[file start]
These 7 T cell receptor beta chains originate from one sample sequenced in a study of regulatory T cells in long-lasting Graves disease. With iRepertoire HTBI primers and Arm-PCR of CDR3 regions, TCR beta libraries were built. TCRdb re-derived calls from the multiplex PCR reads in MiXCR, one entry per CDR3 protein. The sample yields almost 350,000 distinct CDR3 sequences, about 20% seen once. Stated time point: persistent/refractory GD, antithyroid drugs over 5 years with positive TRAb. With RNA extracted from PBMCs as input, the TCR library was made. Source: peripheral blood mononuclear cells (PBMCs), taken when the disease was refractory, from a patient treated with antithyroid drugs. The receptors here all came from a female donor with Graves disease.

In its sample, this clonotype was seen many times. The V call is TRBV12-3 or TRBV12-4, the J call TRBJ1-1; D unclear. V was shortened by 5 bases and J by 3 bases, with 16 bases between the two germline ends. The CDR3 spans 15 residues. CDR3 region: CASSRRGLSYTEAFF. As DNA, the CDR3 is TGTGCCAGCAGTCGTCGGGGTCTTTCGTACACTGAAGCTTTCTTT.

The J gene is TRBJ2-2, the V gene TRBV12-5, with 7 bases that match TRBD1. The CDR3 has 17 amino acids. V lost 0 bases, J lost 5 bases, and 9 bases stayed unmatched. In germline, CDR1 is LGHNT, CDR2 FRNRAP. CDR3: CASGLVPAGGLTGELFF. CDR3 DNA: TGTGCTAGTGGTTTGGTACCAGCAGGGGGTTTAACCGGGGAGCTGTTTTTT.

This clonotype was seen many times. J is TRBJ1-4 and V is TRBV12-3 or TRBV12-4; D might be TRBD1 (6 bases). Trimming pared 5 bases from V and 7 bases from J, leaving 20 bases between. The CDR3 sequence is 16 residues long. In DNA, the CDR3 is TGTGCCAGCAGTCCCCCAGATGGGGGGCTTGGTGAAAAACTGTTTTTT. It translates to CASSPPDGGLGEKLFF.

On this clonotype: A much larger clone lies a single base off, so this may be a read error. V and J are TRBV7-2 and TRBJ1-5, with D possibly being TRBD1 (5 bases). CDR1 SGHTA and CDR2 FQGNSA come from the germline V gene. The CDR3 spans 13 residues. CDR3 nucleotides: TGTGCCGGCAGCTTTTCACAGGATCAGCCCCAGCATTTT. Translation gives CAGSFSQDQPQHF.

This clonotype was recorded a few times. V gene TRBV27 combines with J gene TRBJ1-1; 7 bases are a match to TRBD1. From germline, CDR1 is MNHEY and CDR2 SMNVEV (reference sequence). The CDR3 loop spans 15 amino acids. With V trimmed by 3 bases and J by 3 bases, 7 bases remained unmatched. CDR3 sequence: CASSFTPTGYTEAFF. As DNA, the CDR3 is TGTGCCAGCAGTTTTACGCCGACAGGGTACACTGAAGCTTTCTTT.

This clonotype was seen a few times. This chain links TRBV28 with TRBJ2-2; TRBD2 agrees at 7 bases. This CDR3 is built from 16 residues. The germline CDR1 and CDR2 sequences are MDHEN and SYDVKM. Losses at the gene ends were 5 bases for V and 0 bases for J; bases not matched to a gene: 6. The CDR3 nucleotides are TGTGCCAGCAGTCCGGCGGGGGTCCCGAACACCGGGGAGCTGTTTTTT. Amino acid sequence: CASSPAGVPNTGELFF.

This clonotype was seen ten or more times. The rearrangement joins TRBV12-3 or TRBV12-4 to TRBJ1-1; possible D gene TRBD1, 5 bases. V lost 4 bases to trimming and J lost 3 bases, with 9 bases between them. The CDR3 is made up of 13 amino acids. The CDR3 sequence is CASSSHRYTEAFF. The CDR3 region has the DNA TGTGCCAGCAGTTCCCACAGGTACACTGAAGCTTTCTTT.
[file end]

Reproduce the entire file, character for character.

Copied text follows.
These 7 T cell receptor beta chains originate from one sample sequenced in a study of regulatory T cells in long-lasting Graves disease. With iRepertoire HTBI primers and Arm-PCR of CDR3 regions, TCR beta libraries were built. TCRdb re-derived calls from the multiplex PCR reads in MiXCR, one entry per CDR3 protein. The sample yields almost 350,000 distinct CDR3 sequences, about 20% seen once. Stated time point: persistent/refractory GD, antithyroid drugs over 5 years with positive TRAb. With RNA extracted from PBMCs as input, the TCR library was made. Source: peripheral blood mononuclear cells (PBMCs), taken when the disease was refractory, from a patient treated with antithyroid drugs. The receptors here all came from a female donor with Graves disease.

In its sample, this clonotype was seen many times. The V call is TRBV12-3 or TRBV12-4, the J call TRBJ1-1; D unclear. V was shortened by 5 bases and J by 3 bases, with 16 bases between the two germline ends. The CDR3 spans 15 residues. CDR3 region: CASSRRGLSYTEAFF. As DNA, the CDR3 is TGTGCCAGCAGTCGTCGGGGTCTTTCGTACACTGAAGCTTTCTTT.

The J gene is TRBJ2-2, the V gene TRBV12-5, with 7 bases that match TRBD1. The CDR3 has 17 amino acids. V lost 0 bases, J lost 5 bases, and 9 bases stayed unmatched. In germline, CDR1 is LGHNT, CDR2 FRNRAP. CDR3: CASGLVPAGGLTGELFF. CDR3 DNA: TGTGCTAGTGGTTTGGTACCAGCAGGGGGTTTAACCGGGGAGCTGTTTTTT.

This clonotype was seen many times. J is TRBJ1-4 and V is TRBV12-3 or TRBV12-4; D might be TRBD1 (6 bases). Trimming pared 5 bases from V and 7 bases from J, leaving 20 bases between. The CDR3 sequence is 16 residues long. In DNA, the CDR3 is TGTGCCAGCAGTCCCCCAGATGGGGGGCTTGGTGAAAAACTGTTTTTT. It translates to CASSPPDGGLGEKLFF.

On this clonotype: A much larger clone lies a single base off, so this may be a read error. V and J are TRBV7-2 and TRBJ1-5, with D possibly being TRBD1 (5 bases). CDR1 SGHTA and CDR2 FQGNSA come from the germline V gene. The CDR3 spans 13 residues. CDR3 nucleotides: TGTGCCGGCAGCTTTTCACAGGATCAGCCCCAGCATTTT. Translation gives CAGSFSQDQPQHF.

This clonotype was recorded a few times. V gene TRBV27 combines with J gene TRBJ1-1; 7 bases are a match to TRBD1. From germline, CDR1 is MNHEY and CDR2 SMNVEV (reference sequence). The CDR3 loop spans 15 amino acids. With V trimmed by 3 bases and J by 3 bases, 7 bases remained unmatched. CDR3 sequence: CASSFTPTGYTEAFF. As DNA, the CDR3 is TGTGCCAGCAGTTTTACGCCGACAGGGTACACTGAAGCTTTCTTT.

This clonotype was seen a few times. This chain links TRBV28 with TRBJ2-2; TRBD2 agrees at 7 bases. This CDR3 is built from 16 residues. The germline CDR1 and CDR2 sequences are MDHEN and SYDVKM. Losses at the gene ends were 5 bases for V and 0 bases for J; bases not matched to a gene: 6. The CDR3 nucleotides are TGTGCCAGCAGTCCGGCGGGGGTCCCGAACACCGGGGAGCTGTTTTTT. Amino acid sequence: CASSPAGVPNTGELFF.

This clonotype was seen ten or more times. The rearrangement joins TRBV12-3 or TRBV12-4 to TRBJ1-1; possible D gene TRBD1, 5 bases. V lost 4 bases to trimming and J lost 3 bases, with 9 bases between them. The CDR3 is made up of 13 amino acids. The CDR3 sequence is CASSSHRYTEAFF. The CDR3 region has the DNA TGTGCCAGCAGTTCCCACAGGTACACTGAAGCTTTCTTT.